Category Archives: Millennium Actress

Remembering Ebert

Roger Ebert died this past week. He was not only a star-like entertainment figure, but he popularized the movie critic and turned it into a legitimate thing to be. May he rest in peace and my condolences to his friends, colleagues and family. That said, I never really held his opinions in much of any esteem. Rather, I enjoy his prolific and professional approach to that core task he does so well–reviewing movies. It’s in his rather-concise form in which I learn about movies I typically never get to see (and probably don’t want to watch). It’s his consistency, approach and criticalness that is truly worthy.

The one thing I always found interesting is how Ebert put Graves of the Fireflies on a pedestal. It’s at least his favorite piece from Ghibli. It hung with me because I watched Graves for the first time only a year ago, so for the longest time I wondered how well it stands against the expectation and weight from the raving reviews and trigger warnings people give. After seeing it, everything makes sense. It certainly belongs to his 100 great movies.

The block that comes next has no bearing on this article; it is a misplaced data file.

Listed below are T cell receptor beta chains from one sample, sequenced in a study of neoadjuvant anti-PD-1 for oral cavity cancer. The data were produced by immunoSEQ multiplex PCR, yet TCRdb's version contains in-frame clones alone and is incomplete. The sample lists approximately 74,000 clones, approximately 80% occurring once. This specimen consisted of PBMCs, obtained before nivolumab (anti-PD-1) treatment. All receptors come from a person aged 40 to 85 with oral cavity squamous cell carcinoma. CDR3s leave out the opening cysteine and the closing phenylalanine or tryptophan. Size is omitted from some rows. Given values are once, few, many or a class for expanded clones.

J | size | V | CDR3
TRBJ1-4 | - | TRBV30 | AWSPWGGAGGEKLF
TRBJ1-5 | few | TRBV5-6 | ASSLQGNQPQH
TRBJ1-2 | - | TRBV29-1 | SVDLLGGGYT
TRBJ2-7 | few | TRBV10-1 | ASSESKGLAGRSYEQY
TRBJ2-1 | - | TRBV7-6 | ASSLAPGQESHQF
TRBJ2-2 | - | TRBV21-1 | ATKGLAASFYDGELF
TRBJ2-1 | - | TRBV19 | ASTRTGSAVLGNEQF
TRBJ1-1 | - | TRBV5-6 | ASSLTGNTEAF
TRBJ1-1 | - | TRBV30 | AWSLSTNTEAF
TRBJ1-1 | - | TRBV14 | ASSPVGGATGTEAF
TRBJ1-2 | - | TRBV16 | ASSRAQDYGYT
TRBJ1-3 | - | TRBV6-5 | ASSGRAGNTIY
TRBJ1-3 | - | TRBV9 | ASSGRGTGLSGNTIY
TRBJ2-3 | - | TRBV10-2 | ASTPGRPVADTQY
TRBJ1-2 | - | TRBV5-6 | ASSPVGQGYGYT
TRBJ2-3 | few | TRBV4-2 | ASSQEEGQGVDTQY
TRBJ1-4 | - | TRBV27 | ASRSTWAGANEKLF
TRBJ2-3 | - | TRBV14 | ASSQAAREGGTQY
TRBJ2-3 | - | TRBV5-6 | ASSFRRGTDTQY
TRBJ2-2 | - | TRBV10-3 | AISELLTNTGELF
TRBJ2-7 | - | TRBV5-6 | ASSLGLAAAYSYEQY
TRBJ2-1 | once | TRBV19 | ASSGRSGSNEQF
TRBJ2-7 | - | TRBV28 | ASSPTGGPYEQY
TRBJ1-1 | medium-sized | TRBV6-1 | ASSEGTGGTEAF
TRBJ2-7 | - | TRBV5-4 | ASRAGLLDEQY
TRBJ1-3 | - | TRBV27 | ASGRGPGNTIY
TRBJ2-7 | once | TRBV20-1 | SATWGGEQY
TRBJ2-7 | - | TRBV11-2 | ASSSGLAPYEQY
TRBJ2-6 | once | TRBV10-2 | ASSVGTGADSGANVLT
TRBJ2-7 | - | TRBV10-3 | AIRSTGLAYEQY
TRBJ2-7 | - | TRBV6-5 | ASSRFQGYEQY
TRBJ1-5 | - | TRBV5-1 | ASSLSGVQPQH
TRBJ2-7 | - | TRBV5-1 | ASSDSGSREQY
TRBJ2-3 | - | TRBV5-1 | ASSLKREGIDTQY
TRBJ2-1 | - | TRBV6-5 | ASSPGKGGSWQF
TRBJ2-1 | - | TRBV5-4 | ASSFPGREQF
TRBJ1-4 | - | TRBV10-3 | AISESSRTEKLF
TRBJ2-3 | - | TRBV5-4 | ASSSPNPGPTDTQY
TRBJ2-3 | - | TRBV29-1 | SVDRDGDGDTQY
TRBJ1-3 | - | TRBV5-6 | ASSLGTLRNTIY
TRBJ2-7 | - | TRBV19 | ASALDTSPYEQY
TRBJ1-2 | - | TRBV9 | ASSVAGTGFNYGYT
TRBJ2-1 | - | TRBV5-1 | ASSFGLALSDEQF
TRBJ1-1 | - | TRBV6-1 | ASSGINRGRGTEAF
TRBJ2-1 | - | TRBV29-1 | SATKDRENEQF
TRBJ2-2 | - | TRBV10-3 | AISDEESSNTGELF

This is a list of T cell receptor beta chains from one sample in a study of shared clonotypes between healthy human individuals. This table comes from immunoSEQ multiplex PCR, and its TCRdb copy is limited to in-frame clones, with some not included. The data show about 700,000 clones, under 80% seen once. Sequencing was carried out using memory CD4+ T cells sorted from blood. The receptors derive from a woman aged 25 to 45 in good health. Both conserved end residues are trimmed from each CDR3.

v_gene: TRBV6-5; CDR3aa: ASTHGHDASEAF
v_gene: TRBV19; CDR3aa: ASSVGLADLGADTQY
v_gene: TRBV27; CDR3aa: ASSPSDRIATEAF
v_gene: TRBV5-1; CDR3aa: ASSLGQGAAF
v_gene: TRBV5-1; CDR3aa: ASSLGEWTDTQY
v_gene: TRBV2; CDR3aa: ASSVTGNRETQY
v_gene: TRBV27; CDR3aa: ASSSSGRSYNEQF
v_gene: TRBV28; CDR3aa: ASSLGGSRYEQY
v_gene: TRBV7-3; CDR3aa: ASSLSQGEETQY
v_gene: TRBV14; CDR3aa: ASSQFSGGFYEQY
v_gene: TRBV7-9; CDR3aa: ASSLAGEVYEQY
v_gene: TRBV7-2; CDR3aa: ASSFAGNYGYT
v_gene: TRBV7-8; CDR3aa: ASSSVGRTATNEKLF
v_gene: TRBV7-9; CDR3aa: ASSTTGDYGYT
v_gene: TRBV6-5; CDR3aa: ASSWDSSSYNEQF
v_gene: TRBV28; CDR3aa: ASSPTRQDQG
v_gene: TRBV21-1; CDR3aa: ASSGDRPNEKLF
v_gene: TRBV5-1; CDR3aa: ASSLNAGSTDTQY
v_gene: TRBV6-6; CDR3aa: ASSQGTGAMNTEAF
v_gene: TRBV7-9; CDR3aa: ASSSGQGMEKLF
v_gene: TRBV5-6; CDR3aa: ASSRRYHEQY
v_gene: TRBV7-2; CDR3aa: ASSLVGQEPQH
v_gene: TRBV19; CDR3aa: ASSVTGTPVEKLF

I also think it’s a great demonstration of what I call “anime no chikara.” And by that I simply mean the power of the animation medium, style, format, whatever.

In his review of Graves of the Fireflies Ebert spelled out in a way why he likes it so much. However I think he spends most of the review explaining what makes Graves a great film–the “chikara” part. The part how anime makes a movie about the torturous fate of two war orphans during Japan’s WW2 period? He points it out in a couple sentences here and there–something about imagination and the ability to convey realistic human emotion without the constraints of realism.